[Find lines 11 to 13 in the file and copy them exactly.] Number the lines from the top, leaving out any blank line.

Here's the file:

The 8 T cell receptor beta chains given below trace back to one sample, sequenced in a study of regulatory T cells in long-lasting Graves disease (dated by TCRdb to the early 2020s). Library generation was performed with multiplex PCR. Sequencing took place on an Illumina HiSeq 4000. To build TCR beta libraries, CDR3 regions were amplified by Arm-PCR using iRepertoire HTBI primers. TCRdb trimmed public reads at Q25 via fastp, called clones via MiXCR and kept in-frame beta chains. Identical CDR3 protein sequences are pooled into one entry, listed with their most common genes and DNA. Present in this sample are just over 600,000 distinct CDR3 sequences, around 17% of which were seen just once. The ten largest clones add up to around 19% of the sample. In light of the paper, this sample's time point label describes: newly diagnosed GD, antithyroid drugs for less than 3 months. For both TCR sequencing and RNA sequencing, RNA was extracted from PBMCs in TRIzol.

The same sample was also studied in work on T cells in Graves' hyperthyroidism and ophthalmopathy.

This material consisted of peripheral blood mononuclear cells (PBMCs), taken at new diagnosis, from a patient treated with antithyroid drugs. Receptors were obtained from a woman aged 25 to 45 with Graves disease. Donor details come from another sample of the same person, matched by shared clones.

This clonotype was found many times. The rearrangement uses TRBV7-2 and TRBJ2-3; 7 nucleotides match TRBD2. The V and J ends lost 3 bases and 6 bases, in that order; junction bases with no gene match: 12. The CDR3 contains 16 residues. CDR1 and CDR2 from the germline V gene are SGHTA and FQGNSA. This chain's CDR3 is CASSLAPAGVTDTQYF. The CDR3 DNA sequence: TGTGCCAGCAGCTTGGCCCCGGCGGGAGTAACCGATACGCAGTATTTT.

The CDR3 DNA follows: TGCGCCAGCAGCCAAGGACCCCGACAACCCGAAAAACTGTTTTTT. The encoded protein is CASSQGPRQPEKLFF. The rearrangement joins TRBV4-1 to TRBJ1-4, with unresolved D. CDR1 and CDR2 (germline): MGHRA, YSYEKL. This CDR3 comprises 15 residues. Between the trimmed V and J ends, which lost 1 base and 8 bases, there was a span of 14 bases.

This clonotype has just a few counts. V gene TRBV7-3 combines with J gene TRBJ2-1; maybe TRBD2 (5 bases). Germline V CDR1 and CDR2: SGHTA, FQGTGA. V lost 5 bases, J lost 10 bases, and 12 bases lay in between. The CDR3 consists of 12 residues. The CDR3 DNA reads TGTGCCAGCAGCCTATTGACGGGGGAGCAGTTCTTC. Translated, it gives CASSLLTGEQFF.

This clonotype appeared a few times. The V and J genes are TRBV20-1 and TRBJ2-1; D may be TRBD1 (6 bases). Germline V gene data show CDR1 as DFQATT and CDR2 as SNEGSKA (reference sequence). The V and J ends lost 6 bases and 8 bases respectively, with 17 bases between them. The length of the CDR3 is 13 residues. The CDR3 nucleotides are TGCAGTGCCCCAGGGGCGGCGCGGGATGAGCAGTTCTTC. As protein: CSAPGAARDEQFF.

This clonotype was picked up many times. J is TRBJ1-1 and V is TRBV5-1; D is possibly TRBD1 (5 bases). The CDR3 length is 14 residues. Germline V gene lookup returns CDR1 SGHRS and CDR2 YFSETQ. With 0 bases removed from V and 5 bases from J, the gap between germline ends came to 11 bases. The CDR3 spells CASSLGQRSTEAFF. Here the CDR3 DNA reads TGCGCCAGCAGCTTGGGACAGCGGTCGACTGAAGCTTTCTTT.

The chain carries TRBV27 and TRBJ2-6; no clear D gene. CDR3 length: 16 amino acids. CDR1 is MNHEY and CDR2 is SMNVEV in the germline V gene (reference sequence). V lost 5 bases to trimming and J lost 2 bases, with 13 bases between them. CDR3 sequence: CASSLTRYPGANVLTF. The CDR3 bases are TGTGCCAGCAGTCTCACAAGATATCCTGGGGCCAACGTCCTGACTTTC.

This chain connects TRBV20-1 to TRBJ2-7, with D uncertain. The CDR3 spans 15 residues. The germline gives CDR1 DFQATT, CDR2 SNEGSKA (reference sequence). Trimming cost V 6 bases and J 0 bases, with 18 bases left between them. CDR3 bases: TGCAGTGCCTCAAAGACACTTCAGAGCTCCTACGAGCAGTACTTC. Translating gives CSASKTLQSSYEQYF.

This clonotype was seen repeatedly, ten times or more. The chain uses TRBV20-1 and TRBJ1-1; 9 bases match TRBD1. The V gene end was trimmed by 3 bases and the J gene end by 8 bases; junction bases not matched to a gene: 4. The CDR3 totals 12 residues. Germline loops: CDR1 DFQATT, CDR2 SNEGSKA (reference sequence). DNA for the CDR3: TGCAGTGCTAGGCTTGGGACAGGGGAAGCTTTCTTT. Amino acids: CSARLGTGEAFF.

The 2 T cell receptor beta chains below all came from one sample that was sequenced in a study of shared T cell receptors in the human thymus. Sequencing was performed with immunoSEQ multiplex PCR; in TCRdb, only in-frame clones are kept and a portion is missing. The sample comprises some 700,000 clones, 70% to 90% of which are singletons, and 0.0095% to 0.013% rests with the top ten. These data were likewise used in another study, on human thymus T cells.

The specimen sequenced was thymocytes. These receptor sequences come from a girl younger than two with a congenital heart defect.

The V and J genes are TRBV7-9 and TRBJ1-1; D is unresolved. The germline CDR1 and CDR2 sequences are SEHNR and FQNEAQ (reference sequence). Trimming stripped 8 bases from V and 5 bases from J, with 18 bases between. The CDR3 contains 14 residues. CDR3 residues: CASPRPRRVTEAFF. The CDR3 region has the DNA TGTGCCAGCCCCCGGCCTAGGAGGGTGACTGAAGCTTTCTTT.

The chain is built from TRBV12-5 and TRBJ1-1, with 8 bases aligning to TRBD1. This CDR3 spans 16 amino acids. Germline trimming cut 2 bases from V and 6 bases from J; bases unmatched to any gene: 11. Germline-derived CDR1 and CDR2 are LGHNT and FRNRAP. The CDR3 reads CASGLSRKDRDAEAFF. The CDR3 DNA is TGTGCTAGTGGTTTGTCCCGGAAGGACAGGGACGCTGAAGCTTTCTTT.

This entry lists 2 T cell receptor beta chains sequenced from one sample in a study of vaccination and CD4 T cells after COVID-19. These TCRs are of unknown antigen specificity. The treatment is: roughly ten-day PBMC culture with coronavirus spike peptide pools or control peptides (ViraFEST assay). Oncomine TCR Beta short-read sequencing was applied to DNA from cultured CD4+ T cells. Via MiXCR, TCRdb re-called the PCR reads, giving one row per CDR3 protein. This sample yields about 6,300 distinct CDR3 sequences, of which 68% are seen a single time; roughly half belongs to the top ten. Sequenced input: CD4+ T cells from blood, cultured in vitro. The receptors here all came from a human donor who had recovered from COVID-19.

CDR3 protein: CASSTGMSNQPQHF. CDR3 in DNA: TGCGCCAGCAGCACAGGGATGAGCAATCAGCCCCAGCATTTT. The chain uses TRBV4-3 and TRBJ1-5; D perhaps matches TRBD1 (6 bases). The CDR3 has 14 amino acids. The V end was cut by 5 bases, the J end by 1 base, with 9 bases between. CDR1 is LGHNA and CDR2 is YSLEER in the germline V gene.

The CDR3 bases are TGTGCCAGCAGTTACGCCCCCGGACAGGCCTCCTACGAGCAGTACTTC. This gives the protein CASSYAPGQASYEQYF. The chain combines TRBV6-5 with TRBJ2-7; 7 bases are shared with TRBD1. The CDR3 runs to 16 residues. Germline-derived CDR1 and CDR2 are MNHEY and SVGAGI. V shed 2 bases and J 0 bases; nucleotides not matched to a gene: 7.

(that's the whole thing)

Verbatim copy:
This clonotype was seen repeatedly, ten times or more. The chain uses TRBV20-1 and TRBJ1-1; 9 bases match TRBD1. The V gene end was trimmed by 3 bases and the J gene end by 8 bases; junction bases not matched to a gene: 4. The CDR3 totals 12 residues. Germline loops: CDR1 DFQATT, CDR2 SNEGSKA (reference sequence). DNA for the CDR3: TGCAGTGCTAGGCTTGGGACAGGGGAAGCTTTCTTT. Amino acids: CSARLGTGEAFF.

The 2 T cell receptor beta chains below all came from one sample that was sequenced in a study of shared T cell receptors in the human thymus. Sequencing was performed with immunoSEQ multiplex PCR; in TCRdb, only in-frame clones are kept and a portion is missing. The sample comprises some 700,000 clones, 70% to 90% of which are singletons, and 0.0095% to 0.013% rests with the top ten. These data were likewise used in another study, on human thymus T cells.

The specimen sequenced was thymocytes. These receptor sequences come from a girl younger than two with a congenital heart defect.